July 20, 2012
Countrywide Financial was one of the subprime lenders at the heart of the financial crisis; its predatory lending practices resulted in disgustingly large payouts for executives while sticking low-income borrowers with explosive mortgages they hadn’t a hope of paying back. The New York Times’ Gretchen Morgenson called Countrywide, “Exhibit A for the lax and, until recently, highly lucrative lending that has turned a once-hot business ice cold and has touched off a housing crisis of historic proportions.”
Eileen Foster was an investigator in charge of Fraud Risk Management at Countrywide when the ticking time bomb of its bad loans detonated. The practices she discovered shocked her and have also shocked those who’ve heard her story—including the producers of “60 Minutes,” who asked her on the program last December to discuss the lack of prosecutions of any of the bankers responsible for the crisis. But instead of cleaning house and admitting guilt, Bank of America—which purchased Countrywide as the financial crisis grew, in what the Wall Street Journal calls “one of the worst deals ever struck in corporate America”–drove Foster out and tried to discredit her findings.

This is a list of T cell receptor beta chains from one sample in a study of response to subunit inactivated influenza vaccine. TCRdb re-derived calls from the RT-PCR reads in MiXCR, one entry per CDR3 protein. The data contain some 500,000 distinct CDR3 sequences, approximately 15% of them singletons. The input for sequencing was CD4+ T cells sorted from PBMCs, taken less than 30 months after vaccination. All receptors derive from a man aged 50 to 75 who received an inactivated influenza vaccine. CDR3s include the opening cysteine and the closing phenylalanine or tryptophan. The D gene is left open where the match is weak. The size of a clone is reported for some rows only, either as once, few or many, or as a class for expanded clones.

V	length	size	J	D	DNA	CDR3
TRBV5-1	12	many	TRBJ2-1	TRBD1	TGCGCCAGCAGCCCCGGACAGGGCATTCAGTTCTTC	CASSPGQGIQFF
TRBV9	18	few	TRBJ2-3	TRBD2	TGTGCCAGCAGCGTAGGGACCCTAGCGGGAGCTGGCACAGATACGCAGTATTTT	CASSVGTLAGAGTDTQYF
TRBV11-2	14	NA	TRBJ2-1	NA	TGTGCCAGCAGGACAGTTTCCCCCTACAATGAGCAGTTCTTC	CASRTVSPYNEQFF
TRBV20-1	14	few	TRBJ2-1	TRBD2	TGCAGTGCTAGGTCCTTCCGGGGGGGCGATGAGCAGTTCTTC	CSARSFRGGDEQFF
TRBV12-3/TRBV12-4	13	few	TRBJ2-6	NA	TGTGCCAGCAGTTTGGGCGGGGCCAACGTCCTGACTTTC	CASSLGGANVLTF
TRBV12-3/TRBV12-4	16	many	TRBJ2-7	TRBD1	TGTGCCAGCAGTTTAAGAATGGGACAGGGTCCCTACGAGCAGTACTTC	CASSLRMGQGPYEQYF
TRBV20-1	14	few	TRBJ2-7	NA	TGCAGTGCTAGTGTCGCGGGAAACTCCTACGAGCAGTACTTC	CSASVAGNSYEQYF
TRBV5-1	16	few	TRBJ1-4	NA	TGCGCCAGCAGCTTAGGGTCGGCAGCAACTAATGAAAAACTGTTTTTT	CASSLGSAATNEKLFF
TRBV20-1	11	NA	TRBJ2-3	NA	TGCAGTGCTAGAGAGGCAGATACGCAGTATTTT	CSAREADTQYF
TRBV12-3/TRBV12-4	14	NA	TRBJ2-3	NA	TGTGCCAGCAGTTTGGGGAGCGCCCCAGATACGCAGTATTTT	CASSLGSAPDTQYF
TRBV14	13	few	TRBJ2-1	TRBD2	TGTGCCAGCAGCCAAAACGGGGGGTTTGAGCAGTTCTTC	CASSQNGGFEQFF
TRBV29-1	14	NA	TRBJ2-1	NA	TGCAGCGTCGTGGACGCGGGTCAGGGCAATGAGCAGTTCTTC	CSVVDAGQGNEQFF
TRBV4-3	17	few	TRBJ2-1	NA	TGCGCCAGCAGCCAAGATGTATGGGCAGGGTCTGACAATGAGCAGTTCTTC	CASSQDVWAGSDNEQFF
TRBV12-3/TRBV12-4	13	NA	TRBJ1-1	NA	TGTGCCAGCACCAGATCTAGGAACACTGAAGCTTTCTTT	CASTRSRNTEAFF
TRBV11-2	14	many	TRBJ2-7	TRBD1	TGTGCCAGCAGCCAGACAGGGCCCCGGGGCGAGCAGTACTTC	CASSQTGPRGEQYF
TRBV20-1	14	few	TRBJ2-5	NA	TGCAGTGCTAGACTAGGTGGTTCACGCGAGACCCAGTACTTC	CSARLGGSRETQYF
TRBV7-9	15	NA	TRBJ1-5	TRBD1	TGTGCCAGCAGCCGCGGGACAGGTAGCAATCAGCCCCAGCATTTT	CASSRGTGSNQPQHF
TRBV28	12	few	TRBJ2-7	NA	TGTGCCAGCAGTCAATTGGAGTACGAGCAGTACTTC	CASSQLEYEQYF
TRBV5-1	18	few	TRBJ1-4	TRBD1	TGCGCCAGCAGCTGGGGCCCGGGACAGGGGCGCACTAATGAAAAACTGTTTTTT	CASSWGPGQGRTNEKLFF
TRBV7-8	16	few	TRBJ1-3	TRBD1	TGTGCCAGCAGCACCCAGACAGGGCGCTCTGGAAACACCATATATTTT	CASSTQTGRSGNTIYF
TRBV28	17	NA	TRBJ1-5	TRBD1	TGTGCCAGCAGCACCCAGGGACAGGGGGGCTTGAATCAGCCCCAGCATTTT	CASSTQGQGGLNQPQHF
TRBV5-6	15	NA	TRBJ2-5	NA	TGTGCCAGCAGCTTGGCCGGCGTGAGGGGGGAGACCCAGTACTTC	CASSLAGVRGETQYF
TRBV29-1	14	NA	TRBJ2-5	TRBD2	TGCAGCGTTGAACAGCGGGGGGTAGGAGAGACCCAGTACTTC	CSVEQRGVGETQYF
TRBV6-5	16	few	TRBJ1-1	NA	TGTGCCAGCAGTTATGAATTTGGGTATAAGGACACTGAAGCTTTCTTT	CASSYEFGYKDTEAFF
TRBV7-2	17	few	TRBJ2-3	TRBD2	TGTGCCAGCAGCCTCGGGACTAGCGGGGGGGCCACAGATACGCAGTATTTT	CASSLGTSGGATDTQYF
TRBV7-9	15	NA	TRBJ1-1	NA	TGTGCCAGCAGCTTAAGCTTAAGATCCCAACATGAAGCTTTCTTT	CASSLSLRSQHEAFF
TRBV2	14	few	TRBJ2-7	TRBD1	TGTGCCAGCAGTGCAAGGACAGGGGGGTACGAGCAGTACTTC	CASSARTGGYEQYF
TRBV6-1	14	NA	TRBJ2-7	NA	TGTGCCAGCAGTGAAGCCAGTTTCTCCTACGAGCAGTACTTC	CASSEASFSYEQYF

In 2011, the Department of Labor ruled that Foster had been illegally fired. It said that her firing was retaliation for her whistle-blowing and ordered that she be reinstated and paid compensation. There have still been no prosecutions, and no officials have asked to hear Foster’s story—so she’s taking it public. Earlier this year, she was honored with a Ridenhour prize for truth-telling from the Nation Institute and the Fertel Foundation, and this week she spoke with AlterNet in an exclusive interview discussing what she saw at Countrywide—and what happened to her as a result.
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